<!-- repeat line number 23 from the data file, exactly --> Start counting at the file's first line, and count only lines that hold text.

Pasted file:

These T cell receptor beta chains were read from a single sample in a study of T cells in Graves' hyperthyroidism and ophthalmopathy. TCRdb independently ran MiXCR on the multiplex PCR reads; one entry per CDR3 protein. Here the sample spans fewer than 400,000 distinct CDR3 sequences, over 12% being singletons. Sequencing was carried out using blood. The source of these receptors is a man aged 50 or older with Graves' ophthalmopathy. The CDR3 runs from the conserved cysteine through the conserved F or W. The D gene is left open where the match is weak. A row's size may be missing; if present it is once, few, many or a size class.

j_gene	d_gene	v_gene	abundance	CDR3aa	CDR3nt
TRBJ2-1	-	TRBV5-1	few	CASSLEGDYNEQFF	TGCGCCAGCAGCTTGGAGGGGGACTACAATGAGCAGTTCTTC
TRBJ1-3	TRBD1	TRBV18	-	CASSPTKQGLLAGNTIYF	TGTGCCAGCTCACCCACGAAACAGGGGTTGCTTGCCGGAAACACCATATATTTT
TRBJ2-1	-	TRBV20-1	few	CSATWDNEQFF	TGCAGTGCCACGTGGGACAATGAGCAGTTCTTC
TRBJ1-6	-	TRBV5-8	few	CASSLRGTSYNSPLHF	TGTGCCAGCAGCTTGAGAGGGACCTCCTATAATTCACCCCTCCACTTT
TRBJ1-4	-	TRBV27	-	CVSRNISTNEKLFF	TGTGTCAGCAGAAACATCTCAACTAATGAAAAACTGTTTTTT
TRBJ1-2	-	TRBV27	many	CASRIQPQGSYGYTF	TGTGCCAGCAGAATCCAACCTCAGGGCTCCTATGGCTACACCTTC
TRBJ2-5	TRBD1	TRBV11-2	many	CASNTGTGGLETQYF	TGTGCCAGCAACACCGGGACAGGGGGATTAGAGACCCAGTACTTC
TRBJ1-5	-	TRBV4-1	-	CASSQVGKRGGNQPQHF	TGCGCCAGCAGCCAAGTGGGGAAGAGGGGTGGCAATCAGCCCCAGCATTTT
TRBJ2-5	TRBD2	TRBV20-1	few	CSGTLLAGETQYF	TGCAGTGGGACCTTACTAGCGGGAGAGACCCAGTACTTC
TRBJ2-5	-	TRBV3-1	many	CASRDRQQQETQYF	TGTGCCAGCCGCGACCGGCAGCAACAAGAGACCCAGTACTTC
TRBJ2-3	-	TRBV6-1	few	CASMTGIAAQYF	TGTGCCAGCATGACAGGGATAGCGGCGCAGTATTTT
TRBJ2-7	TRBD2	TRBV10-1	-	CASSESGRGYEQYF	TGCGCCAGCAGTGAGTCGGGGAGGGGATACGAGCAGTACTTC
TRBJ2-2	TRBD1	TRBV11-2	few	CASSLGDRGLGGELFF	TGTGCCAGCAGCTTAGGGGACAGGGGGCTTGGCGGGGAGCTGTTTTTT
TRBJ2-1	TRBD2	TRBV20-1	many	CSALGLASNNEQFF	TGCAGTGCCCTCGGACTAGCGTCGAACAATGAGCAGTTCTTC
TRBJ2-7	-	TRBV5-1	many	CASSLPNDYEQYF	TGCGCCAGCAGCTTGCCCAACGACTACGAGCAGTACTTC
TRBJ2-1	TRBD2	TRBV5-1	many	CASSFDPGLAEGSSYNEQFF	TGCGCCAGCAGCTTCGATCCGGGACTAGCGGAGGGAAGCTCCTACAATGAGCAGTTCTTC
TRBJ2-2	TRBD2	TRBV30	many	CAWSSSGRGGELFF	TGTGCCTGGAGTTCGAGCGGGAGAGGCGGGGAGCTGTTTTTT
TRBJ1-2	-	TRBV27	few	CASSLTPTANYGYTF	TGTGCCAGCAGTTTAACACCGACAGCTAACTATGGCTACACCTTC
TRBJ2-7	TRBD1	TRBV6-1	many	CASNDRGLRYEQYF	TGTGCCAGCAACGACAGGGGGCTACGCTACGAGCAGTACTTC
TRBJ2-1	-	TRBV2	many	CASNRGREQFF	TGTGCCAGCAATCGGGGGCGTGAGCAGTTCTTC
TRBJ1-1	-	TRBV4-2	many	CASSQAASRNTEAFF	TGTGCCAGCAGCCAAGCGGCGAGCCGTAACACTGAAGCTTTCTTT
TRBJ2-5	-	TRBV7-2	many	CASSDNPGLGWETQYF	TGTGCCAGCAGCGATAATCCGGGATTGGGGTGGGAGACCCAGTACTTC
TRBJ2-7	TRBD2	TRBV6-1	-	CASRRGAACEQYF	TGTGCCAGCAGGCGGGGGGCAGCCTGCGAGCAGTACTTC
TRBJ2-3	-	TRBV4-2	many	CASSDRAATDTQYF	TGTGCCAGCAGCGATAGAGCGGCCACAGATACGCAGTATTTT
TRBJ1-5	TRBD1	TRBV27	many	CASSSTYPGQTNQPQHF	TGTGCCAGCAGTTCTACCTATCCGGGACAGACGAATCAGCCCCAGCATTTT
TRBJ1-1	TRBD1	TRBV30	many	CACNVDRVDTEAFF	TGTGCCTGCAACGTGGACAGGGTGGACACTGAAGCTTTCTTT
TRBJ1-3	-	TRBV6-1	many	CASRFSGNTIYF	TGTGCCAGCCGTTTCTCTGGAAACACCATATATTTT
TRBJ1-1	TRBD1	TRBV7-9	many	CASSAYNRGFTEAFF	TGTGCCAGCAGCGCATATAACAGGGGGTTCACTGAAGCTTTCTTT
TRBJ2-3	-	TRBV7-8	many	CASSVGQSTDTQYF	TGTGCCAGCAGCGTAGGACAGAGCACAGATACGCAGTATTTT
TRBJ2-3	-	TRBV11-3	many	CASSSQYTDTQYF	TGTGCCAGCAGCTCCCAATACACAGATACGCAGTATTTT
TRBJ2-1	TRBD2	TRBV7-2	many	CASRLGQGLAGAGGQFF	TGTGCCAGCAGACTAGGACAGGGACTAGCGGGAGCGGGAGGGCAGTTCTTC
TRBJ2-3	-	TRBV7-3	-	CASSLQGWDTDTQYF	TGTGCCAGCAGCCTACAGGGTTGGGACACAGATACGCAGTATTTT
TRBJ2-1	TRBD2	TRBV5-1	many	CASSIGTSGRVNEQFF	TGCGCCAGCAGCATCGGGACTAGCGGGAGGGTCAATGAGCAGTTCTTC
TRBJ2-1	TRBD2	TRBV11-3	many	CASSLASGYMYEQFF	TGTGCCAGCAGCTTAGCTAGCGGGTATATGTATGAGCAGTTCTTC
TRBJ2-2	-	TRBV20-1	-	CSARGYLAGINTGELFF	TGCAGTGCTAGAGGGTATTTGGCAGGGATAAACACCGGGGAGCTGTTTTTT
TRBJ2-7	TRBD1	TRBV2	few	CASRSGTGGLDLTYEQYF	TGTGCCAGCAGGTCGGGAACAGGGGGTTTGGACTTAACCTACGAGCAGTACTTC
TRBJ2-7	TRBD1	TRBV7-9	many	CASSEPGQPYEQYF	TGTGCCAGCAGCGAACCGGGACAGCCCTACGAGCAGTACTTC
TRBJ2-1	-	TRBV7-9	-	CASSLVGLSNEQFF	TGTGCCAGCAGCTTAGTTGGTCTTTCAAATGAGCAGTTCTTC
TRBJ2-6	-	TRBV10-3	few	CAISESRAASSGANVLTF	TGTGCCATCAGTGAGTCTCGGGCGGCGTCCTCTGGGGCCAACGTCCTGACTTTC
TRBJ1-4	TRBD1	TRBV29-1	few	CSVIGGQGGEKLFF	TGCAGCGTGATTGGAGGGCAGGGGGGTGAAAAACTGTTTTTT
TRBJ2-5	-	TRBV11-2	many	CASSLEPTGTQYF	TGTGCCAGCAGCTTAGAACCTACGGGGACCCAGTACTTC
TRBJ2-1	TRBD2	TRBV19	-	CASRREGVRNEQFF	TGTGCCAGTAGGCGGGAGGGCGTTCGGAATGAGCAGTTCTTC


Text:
TRBJ1-1	-	TRBV4-2	many	CASSQAASRNTEAFF	TGTGCCAGCAGCCAAGCGGCGAGCCGTAACACTGAAGCTTTCTTT